Along the Peachtree Street
Atlanta is a very elongated city. On the first Peachtree falls at once that it is almost a church on every corner. Thanks to the then priest O’Reilly, General Sherman, the churches during the civil war, not burnt. The Baptists, Methodists and Episcopal are well represented here. This is called the Southern States and the “bible belt” because people here are very religious.
Are the churches we see on the left side the Fox Theatre, originally built as a “Shriner Temple. It turned out then, unfortunately, that building went far beyond the estimated costs. William Fox bought the building in 1927 and made a play of it. It has an oriental design, complete with onion domes. With almost 5,000 seats and an organ flutes with 3610 it’s been a tour, or even an idea worth.
Compared to the Fox Theatre, there are restaurants where you can sit outside well, if one do not mind the summer heat. The Georgia Terrace Garden Restaurant appeal to everyone.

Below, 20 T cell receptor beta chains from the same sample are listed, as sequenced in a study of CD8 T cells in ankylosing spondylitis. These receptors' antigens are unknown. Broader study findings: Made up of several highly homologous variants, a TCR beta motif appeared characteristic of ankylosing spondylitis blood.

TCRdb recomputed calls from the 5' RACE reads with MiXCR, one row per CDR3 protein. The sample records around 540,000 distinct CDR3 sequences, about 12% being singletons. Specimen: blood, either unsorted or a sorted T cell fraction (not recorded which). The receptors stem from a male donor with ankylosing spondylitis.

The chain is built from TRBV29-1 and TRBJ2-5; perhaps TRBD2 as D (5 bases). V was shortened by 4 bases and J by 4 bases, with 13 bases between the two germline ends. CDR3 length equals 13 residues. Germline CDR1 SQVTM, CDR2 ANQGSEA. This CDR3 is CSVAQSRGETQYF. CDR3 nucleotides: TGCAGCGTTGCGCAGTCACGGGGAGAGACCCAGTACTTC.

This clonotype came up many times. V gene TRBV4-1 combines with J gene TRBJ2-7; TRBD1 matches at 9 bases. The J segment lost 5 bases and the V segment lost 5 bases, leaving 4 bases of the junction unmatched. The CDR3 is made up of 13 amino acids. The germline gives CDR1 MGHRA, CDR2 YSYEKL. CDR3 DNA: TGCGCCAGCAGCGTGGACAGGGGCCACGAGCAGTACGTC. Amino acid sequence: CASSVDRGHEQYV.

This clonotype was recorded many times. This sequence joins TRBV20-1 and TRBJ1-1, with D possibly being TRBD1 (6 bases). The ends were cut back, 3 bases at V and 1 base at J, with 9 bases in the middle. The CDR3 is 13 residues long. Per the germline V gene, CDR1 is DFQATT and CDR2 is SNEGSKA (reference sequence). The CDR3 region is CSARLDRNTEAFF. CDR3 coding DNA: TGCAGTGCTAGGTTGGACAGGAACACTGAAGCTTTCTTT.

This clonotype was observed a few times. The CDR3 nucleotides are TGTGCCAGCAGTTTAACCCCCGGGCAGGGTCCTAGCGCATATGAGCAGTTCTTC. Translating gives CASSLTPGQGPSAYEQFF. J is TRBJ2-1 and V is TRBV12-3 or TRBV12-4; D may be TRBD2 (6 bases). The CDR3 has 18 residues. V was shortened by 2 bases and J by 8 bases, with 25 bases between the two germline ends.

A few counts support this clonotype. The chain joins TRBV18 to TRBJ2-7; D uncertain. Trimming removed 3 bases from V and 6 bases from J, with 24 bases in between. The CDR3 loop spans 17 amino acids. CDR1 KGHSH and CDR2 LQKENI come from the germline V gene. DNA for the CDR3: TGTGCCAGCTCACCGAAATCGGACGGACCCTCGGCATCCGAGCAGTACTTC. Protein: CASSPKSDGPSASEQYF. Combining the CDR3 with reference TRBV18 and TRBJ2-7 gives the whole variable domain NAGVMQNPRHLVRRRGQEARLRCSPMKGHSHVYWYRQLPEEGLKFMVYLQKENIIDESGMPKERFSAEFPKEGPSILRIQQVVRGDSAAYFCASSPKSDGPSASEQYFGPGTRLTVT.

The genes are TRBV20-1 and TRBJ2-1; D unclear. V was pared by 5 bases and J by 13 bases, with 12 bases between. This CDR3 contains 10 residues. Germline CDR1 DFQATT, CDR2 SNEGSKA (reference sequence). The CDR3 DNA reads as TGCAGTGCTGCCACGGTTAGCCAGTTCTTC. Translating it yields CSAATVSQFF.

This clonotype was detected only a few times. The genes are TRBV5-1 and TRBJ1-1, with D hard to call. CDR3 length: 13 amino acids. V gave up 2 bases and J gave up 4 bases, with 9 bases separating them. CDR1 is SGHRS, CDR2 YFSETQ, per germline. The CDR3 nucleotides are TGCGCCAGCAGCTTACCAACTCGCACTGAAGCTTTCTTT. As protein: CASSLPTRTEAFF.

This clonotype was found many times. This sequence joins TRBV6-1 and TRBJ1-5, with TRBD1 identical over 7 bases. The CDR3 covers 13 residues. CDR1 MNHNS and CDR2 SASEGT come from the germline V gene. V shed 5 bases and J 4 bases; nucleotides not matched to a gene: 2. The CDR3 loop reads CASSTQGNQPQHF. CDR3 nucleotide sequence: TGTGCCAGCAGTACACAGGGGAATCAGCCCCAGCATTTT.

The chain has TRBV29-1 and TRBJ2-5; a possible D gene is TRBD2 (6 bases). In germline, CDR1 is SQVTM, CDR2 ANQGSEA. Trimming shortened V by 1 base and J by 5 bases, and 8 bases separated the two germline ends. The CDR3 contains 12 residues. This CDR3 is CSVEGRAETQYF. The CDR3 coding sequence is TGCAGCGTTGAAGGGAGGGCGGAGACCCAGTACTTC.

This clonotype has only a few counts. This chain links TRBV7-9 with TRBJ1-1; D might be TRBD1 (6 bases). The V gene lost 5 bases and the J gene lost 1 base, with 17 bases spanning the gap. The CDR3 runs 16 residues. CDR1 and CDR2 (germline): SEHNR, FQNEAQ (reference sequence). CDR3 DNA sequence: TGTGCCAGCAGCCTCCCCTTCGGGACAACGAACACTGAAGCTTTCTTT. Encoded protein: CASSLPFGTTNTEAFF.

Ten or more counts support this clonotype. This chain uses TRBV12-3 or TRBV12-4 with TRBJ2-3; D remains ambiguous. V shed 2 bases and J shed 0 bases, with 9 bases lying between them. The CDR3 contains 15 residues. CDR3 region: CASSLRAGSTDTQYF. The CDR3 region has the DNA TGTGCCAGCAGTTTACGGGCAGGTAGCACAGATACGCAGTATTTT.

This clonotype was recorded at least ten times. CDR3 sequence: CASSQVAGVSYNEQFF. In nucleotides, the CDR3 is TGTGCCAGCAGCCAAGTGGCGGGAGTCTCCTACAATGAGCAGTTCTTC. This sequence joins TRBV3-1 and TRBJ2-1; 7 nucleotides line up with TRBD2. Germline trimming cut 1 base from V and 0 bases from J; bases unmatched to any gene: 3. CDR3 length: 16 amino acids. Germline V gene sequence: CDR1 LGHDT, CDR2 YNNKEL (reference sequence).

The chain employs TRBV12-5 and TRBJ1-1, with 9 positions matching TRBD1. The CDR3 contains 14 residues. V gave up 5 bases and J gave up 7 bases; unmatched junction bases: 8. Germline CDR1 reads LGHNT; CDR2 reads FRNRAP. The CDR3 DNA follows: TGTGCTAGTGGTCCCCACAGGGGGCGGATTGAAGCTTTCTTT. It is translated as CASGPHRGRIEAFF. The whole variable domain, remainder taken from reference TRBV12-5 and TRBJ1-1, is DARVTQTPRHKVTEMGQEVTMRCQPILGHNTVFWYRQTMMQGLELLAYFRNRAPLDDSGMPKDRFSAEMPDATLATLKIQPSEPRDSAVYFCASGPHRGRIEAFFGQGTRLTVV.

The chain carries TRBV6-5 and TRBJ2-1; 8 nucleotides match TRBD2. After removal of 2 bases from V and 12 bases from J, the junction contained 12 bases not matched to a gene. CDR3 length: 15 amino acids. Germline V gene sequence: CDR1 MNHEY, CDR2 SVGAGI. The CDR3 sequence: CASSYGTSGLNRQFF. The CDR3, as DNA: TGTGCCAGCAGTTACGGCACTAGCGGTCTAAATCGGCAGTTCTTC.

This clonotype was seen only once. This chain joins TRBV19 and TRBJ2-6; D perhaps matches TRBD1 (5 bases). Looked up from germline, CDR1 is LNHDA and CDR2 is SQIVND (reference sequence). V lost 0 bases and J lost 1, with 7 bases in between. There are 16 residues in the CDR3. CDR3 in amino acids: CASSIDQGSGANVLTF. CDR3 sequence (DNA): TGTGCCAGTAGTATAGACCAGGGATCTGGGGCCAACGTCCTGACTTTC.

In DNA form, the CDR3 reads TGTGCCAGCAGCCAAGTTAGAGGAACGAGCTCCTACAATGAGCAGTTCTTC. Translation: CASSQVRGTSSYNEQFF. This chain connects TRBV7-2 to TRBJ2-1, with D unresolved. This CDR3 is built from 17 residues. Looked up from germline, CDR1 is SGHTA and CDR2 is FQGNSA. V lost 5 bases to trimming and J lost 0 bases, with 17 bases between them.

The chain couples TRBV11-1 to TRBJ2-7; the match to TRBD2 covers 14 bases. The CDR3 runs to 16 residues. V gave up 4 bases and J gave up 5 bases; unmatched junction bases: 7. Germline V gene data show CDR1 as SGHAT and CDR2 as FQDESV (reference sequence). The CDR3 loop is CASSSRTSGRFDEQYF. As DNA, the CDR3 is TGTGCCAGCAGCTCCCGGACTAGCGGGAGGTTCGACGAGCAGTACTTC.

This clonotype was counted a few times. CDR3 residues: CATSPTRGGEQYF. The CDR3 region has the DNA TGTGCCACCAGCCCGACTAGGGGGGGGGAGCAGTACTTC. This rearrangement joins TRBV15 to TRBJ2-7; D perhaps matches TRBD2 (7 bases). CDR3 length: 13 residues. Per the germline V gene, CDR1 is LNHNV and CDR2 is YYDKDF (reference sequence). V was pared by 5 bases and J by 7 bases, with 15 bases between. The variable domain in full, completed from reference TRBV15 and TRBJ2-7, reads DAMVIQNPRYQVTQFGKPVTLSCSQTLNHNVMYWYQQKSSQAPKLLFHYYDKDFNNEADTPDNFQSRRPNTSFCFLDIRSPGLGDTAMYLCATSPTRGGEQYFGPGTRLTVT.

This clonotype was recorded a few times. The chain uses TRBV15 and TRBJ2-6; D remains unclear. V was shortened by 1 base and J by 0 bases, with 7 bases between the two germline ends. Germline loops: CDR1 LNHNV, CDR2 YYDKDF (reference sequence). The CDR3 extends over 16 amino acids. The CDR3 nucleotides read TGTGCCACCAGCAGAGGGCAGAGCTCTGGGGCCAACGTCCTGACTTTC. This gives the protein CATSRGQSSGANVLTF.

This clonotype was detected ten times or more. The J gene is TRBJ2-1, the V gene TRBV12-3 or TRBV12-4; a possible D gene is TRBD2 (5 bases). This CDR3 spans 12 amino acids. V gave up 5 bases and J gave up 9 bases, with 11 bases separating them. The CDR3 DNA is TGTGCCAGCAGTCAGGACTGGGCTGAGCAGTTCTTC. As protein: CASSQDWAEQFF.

Continue north, past the Margaret Mitchell House, the author of “Gone with the Wind.” Unfortunately, it is by arson burned down a few times. Mercedes Benz has been very generous and has provided for the reconstruction of 4.5 million dollars. Now it’s done, looks very nice and is released to the public. Margaret Mitchell was born in Atlanta. In 1949, after a visit to the Fox theater run over while crossing Peachtree Street by a car and was fatally injured. She was buried in Oakland Cemetery here. It is a piece of history of Atlanta. Who wants to know more about her life, which I propose necessarily before a visit. There are daily tours of Tomorrow 9 to 5 clock clock in the afternoon on Sunday a little later.
Filed under: Culture